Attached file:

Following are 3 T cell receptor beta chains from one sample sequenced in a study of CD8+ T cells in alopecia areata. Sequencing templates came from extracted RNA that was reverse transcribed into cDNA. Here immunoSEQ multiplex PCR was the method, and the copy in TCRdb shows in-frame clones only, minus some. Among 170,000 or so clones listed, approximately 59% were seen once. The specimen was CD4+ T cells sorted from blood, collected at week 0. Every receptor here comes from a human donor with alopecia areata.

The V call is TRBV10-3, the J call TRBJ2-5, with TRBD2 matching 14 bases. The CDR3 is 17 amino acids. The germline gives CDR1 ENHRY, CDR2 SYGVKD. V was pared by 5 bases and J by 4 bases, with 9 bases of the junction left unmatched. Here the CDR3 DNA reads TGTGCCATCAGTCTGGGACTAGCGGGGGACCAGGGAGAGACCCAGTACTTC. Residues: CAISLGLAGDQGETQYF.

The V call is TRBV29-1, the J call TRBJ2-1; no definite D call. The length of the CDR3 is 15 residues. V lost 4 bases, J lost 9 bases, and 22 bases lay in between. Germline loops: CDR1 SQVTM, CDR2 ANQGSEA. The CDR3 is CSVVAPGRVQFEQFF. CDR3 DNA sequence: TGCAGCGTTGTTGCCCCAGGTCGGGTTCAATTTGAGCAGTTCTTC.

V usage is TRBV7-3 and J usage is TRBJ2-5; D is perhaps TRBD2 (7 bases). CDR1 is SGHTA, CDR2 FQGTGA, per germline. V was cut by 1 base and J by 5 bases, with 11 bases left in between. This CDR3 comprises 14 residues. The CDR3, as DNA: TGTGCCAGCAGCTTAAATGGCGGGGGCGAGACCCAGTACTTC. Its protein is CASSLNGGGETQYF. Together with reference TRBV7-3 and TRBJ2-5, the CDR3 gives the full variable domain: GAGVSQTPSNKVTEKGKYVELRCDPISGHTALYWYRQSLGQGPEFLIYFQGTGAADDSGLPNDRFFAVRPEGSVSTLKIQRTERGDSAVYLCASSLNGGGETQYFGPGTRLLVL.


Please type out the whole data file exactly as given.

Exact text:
Following are 3 T cell receptor beta chains from one sample sequenced in a study of CD8+ T cells in alopecia areata. Sequencing templates came from extracted RNA that was reverse transcribed into cDNA. Here immunoSEQ multiplex PCR was the method, and the copy in TCRdb shows in-frame clones only, minus some. Among 170,000 or so clones listed, approximately 59% were seen once. The specimen was CD4+ T cells sorted from blood, collected at week 0. Every receptor here comes from a human donor with alopecia areata.

The V call is TRBV10-3, the J call TRBJ2-5, with TRBD2 matching 14 bases. The CDR3 is 17 amino acids. The germline gives CDR1 ENHRY, CDR2 SYGVKD. V was pared by 5 bases and J by 4 bases, with 9 bases of the junction left unmatched. Here the CDR3 DNA reads TGTGCCATCAGTCTGGGACTAGCGGGGGACCAGGGAGAGACCCAGTACTTC. Residues: CAISLGLAGDQGETQYF.

The V call is TRBV29-1, the J call TRBJ2-1; no definite D call. The length of the CDR3 is 15 residues. V lost 4 bases, J lost 9 bases, and 22 bases lay in between. Germline loops: CDR1 SQVTM, CDR2 ANQGSEA. The CDR3 is CSVVAPGRVQFEQFF. CDR3 DNA sequence: TGCAGCGTTGTTGCCCCAGGTCGGGTTCAATTTGAGCAGTTCTTC.

V usage is TRBV7-3 and J usage is TRBJ2-5; D is perhaps TRBD2 (7 bases). CDR1 is SGHTA, CDR2 FQGTGA, per germline. V was cut by 1 base and J by 5 bases, with 11 bases left in between. This CDR3 comprises 14 residues. The CDR3, as DNA: TGTGCCAGCAGCTTAAATGGCGGGGGCGAGACCCAGTACTTC. Its protein is CASSLNGGGETQYF. Together with reference TRBV7-3 and TRBJ2-5, the CDR3 gives the full variable domain: GAGVSQTPSNKVTEKGKYVELRCDPISGHTALYWYRQSLGQGPEFLIYFQGTGAADDSGLPNDRFFAVRPEGSVSTLKIQRTERGDSAVYLCASSLNGGGETQYFGPGTRLLVL.